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Chaturanga. The first known variant of chess. (8x8, Cells: 64) [All Comments] [Add Comment or Rating]
Daniil Frolov wrote on 2015-03-13 UTC
In "Encyclopedia of absolute and relative knowledge" by popular French writer Bernard Werber, there is a short article about chess. Well, one should read this "encyclopedia" spectically, as it's philisophical tone confidently states some things that are not necessary true, and Werber could copy other people's mistakes, lie or speculation, and in the beggining of this article it's said that Chaturanga's first mention is found in 1000 BC, wich already makes to doubt about the rest article, but anyway, I'll ask about it.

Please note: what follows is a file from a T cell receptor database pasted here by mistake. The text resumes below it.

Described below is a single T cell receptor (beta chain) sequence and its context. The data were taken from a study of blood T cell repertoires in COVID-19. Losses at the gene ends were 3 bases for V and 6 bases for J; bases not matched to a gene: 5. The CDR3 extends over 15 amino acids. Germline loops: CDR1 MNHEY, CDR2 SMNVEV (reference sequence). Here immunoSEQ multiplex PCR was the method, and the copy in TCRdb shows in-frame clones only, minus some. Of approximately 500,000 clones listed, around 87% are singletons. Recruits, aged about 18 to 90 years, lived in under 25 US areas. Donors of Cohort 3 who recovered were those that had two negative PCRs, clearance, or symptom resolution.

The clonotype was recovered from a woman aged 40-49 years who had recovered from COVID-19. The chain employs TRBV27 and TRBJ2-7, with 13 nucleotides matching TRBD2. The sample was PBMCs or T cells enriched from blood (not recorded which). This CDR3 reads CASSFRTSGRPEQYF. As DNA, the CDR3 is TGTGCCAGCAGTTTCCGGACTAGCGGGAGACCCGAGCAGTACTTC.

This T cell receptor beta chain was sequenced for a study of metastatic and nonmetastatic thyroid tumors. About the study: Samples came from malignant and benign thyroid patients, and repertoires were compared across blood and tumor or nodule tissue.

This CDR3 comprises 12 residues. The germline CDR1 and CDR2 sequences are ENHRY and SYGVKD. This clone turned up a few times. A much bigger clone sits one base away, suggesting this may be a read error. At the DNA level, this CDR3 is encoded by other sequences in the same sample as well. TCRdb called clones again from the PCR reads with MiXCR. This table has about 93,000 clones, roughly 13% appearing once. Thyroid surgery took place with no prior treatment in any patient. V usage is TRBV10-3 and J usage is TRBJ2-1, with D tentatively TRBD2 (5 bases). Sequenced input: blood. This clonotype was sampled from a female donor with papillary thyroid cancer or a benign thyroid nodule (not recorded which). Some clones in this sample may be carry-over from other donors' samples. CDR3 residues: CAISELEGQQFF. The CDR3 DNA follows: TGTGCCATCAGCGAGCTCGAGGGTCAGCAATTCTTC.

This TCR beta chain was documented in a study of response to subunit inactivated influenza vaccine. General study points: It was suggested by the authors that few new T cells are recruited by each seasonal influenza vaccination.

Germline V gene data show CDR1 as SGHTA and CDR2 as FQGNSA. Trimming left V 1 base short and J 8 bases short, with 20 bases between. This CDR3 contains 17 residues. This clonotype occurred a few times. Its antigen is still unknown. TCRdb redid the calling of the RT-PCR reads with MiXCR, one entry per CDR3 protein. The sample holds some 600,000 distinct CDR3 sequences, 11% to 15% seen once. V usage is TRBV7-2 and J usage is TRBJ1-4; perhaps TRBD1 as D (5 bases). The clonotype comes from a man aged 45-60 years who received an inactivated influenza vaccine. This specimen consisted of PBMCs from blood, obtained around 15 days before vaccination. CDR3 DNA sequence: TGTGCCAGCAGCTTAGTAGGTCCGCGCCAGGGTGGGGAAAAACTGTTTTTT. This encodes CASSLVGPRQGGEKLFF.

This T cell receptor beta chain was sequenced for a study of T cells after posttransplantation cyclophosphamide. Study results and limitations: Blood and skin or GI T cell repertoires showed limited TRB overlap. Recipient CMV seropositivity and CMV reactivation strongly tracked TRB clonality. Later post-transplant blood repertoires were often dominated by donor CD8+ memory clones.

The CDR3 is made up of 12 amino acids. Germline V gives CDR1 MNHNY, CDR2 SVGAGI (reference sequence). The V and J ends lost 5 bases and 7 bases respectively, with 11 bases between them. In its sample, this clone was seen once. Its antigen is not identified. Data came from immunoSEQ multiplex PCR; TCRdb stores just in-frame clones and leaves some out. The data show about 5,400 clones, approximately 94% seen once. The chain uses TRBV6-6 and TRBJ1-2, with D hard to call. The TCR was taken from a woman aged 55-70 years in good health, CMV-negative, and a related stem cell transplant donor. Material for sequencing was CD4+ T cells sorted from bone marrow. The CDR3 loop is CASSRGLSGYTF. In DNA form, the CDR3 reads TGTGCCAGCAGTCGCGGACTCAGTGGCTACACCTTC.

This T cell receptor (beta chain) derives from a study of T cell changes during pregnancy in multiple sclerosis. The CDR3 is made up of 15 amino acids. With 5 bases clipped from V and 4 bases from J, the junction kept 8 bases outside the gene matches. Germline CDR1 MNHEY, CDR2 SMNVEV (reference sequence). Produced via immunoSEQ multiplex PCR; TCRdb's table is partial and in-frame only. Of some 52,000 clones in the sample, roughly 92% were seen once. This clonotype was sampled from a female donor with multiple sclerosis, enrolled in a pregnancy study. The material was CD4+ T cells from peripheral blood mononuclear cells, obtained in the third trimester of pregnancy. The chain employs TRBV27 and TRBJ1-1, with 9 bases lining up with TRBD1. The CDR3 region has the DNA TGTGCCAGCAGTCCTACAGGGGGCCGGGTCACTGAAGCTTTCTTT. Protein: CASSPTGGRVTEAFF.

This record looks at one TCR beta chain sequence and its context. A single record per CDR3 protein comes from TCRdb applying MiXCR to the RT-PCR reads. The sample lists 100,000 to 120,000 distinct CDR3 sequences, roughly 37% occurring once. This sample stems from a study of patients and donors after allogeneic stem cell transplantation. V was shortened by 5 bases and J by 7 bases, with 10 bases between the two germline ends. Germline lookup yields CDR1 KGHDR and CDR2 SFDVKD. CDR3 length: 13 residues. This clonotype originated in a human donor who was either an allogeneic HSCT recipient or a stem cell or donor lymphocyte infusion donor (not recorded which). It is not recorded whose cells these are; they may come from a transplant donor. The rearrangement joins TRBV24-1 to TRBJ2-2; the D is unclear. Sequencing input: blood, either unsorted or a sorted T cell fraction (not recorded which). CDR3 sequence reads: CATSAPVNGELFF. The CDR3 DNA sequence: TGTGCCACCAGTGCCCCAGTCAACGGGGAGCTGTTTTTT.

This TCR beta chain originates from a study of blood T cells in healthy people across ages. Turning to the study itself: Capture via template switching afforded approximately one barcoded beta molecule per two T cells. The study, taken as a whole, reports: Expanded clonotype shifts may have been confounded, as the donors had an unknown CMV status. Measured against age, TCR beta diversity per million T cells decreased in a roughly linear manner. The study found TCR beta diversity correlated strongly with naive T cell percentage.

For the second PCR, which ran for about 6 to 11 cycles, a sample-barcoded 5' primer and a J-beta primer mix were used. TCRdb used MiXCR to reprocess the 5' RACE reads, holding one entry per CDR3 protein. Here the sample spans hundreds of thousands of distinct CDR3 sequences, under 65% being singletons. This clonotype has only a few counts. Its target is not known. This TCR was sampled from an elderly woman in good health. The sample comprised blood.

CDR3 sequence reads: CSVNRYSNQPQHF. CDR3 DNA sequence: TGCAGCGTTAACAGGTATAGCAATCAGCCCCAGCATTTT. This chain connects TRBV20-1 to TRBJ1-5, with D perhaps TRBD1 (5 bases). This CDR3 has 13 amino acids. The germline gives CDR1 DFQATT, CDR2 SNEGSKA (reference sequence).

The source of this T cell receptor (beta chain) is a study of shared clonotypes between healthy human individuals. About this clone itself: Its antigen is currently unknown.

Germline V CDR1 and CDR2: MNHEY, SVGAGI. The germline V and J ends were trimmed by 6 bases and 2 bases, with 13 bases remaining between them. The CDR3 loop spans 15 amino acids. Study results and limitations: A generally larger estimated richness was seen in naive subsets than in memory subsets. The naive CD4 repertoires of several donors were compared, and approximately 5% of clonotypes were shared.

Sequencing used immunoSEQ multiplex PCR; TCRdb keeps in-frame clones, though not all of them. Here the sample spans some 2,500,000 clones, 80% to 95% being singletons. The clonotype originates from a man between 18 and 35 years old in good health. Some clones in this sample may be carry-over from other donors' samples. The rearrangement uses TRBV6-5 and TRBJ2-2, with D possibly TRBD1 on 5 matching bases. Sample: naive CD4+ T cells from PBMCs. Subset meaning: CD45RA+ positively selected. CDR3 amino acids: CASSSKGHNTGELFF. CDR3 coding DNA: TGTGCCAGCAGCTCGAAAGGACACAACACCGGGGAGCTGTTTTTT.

It's said that Chaturanga is an ancestor of chess, cards and dominoes(!). It's said, it used dice with four symbols of four Indian castes: cups for priests, swords for warriors, sticks for peasants, coins for merchants. I know that these symbols was used in Indian cards, and in Europe they evolved to card suits we know (cups = hearts, swords = spades, coins - diamonds, sticks = clubs). But I never heard about connection between chess and Indian castes or card suits. Are there any serious sources to prove it?

Another interesting but very doubtful guess in this book (well, at least it said that it's only the guess) is that number four - of castes, card suits and chess pieces, is somehow linked with four DNA nucleotides - Thymine, Adenine, Cytosine, Guanine.